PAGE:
Around the same time, the FA Cup Fourth Round appeared on the calendar and once again I had to pick and draw the competing teams. Fun though it is at first to re-enact every draw that arises, the novelty does start to wear off as you just want to get on with playing the matches. For all that, however, I did have the undeniable pleasure of seeing West Ham beat Colchester 3-2, therein justifying my decision to include The Hammers in every competition possible.

This was borne out when West Ham reached the semi-finals of my League Cup competition but inexplicably they were beaten 6-5 on aggregate by Wigan Athletic, then of Division Four. Outraged but willing to accept the result as it stood, Wigan then went on to beat Newcastle 2-1 in a replay of the League Cup Final after the first match was drawn 3-3.

As if that wasn't enough to satiate your interest, the three European competitions then arrived hot on their heels. In drawing up the starting lists for The European Cup, The European Cup-Winners’ Cup and the UEFA Cup, one had to observe the ranking system for all possible competing teams - 1 for the strongest countries down to 5 for the weakest. These grades would have an effect on which dice were used, but with Scottish teams ranked the same as those from Russia in the European Cup and Spanish teams in the Cup-Winners’ Cup, one could never be quite sure if all was as it should be.

Anyway, the 24 European games were drawn and played and through completely random misfortune, all my English clubs were eliminated at the first hurdle. And the late-70’s was supposed to be a high point for English teams in Europe...

The final push

And so it went on. Blocks of four Super League games regularly interrupted by successive rounds of either the FA Cup or the Euro competitions. My brain slowly started to melt under the strain of processing so many numbers with each passing game. The suggested tip of filling in the charts with a pencil so that mistakes could be rubbed out also proved of great value as my faltering mind started to make occasional errors in my calculations.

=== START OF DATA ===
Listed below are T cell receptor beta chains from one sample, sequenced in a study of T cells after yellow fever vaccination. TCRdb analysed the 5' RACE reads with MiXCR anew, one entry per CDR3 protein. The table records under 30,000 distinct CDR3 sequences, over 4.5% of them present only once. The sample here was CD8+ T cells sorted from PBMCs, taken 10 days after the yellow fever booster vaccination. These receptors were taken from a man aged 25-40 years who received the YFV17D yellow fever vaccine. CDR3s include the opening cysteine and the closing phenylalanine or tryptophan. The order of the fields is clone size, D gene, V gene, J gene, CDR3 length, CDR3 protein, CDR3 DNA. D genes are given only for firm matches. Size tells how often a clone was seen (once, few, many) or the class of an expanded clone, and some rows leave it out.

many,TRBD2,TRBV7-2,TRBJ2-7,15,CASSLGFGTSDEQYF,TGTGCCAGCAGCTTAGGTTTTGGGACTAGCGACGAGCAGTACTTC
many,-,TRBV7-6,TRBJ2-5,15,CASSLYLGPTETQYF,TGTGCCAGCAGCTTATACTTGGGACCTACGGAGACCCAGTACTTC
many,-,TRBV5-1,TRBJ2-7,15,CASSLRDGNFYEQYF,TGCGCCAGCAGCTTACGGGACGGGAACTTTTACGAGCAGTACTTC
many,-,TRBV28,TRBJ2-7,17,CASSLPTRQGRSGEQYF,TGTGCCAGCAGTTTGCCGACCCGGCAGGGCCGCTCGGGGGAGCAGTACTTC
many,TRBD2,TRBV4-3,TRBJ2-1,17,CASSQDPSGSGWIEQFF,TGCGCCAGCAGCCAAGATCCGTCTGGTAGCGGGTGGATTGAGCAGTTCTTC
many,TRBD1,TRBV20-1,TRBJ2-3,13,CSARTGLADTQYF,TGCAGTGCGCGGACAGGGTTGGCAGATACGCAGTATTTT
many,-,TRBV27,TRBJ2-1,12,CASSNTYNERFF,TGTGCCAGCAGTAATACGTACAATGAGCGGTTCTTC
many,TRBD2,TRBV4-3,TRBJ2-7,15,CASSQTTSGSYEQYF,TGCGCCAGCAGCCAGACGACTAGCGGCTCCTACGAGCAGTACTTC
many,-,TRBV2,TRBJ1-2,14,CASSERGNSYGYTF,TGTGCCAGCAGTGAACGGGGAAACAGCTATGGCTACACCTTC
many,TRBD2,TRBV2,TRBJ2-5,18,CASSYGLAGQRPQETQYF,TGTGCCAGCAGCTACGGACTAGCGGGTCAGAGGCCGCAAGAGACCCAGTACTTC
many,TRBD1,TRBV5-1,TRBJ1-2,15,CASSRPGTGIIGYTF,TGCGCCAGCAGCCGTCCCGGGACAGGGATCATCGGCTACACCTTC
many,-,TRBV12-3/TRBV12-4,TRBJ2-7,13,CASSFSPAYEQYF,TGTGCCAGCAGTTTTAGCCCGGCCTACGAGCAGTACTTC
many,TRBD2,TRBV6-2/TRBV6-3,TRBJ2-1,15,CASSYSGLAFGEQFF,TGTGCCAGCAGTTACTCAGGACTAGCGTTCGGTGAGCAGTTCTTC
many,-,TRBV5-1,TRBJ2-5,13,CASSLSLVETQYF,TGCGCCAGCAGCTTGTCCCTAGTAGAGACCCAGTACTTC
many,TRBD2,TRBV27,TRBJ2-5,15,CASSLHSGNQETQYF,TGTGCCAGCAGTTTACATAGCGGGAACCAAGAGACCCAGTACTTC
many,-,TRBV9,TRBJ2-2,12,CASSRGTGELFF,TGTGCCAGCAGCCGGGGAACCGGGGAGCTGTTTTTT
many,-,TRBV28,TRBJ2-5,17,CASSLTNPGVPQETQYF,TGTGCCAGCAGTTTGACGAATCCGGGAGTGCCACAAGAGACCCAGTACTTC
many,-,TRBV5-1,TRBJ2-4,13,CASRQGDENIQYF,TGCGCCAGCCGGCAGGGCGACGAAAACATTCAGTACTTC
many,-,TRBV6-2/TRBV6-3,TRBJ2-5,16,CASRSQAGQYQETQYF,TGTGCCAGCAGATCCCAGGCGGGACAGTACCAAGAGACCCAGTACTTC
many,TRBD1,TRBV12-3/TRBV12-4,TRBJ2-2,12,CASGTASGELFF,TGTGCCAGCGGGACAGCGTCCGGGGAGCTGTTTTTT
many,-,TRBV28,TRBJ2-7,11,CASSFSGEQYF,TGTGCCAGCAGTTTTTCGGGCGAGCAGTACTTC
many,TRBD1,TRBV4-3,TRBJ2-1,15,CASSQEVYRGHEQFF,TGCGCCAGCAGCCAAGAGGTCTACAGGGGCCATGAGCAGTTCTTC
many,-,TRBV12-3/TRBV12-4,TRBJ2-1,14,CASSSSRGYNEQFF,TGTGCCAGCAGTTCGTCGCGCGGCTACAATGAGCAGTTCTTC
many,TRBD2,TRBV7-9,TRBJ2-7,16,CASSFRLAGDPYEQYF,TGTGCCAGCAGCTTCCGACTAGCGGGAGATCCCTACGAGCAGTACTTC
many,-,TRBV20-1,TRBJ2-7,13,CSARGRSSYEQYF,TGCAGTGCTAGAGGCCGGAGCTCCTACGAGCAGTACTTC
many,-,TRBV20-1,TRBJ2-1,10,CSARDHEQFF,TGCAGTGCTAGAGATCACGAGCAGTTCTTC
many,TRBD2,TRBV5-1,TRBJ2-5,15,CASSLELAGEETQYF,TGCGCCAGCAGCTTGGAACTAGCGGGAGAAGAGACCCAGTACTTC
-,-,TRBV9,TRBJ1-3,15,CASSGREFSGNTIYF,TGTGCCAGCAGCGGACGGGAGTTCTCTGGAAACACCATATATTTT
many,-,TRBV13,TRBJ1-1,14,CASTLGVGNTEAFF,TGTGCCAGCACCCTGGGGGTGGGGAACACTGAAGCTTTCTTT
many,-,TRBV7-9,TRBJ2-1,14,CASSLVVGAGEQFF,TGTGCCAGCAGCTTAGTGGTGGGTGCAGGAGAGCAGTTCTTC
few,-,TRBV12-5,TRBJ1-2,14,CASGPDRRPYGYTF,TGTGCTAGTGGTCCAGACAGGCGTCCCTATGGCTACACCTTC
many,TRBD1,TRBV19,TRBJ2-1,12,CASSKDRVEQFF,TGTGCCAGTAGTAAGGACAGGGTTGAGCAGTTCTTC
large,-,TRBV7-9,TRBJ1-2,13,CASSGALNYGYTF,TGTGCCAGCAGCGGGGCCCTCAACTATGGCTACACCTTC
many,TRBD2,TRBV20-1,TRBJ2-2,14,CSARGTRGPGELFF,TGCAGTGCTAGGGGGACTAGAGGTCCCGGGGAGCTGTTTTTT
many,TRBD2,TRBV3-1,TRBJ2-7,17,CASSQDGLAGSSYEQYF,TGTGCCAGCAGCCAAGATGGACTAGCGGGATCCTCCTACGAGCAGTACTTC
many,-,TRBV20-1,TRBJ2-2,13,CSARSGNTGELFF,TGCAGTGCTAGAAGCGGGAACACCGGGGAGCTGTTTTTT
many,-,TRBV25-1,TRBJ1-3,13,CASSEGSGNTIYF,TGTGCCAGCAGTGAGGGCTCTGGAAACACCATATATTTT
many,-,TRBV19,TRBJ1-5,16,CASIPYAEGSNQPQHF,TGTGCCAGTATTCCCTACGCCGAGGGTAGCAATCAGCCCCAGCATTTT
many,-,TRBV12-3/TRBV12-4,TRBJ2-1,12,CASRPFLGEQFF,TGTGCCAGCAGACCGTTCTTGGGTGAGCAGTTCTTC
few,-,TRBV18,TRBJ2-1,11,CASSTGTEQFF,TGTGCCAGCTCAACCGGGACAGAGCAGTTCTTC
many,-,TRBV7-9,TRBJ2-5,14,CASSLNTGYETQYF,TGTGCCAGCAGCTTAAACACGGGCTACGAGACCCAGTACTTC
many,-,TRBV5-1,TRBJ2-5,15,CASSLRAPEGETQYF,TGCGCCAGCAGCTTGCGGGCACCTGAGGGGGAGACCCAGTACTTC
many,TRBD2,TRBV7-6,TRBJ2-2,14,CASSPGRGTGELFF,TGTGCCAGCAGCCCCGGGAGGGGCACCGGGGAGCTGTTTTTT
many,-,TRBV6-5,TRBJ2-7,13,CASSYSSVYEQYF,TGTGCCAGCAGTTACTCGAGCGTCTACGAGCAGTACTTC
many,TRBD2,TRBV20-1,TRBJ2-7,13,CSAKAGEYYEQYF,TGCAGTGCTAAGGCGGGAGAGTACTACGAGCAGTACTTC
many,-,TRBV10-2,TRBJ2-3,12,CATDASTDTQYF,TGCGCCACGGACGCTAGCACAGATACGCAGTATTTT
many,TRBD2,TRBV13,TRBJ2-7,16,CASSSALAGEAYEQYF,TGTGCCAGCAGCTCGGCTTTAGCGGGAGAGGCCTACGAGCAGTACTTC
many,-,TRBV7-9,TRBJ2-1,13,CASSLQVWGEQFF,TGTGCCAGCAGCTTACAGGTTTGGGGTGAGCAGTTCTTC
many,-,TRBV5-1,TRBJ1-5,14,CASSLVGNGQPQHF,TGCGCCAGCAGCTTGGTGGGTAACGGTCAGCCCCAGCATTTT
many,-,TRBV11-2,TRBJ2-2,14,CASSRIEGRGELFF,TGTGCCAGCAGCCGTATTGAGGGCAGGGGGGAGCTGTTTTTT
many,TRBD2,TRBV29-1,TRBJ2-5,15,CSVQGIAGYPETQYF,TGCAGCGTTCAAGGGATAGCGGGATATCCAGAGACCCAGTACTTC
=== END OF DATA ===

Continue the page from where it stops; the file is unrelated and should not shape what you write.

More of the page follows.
As the season grew to a close, I wanted more and more for the whole thing to be over. In my Super League, QPR had hit top position in Week 20 and stayed there right through to the bitter end, winning the title with three weeks to spare. At the other end of the table, however, Manchester City had ‘wooden spoon’ written all over them from even earlier in the season and were easily the worst team on form as well as points.

The FA Cup was won by Southampton, 2-1 winners over Nottingham Forest. Not a bad foresight of the two teams that were to appear in the real 1979 League Cup Final. As for Europe, PSV won the European Cup Final 5-4 over Cologne after extra time, Anderlecht beat Barcelona 3-1 in the Cup-Winners’ Cup and Stuttgart beat Torpedo Moscow 4-3 in the UEFA Cup Final.

The end at last...?

So that was it - except it wasn’t, according to the game’s manufacturer. Logacta implores you to play season after season, applying promotion and relegation to the Super Leagues and giving byes to previous Cup champions as you go. There were also charts that enable you to play out your own version of the European Championships or even the World Cup. I, however, had had enough.

I’d enjoyed the process of understanding the complex logic of Logacta, not to mention the way one observes the unfolding development of various League and Cup competitions.

The trouble is, it takes too long to complete one season, there’s too much scribbling to do on too much paper and if you’re playing it on your own, you've not even got anyone to share your experiences with during the long journey.

But hey, I can now say I've played Logacta with all the weary pride of someone completing the London Marathon. Will I be doing it all over again any time soon, though? Not unless someone can write me a computer program to automate everything, and even then I'm not so sure...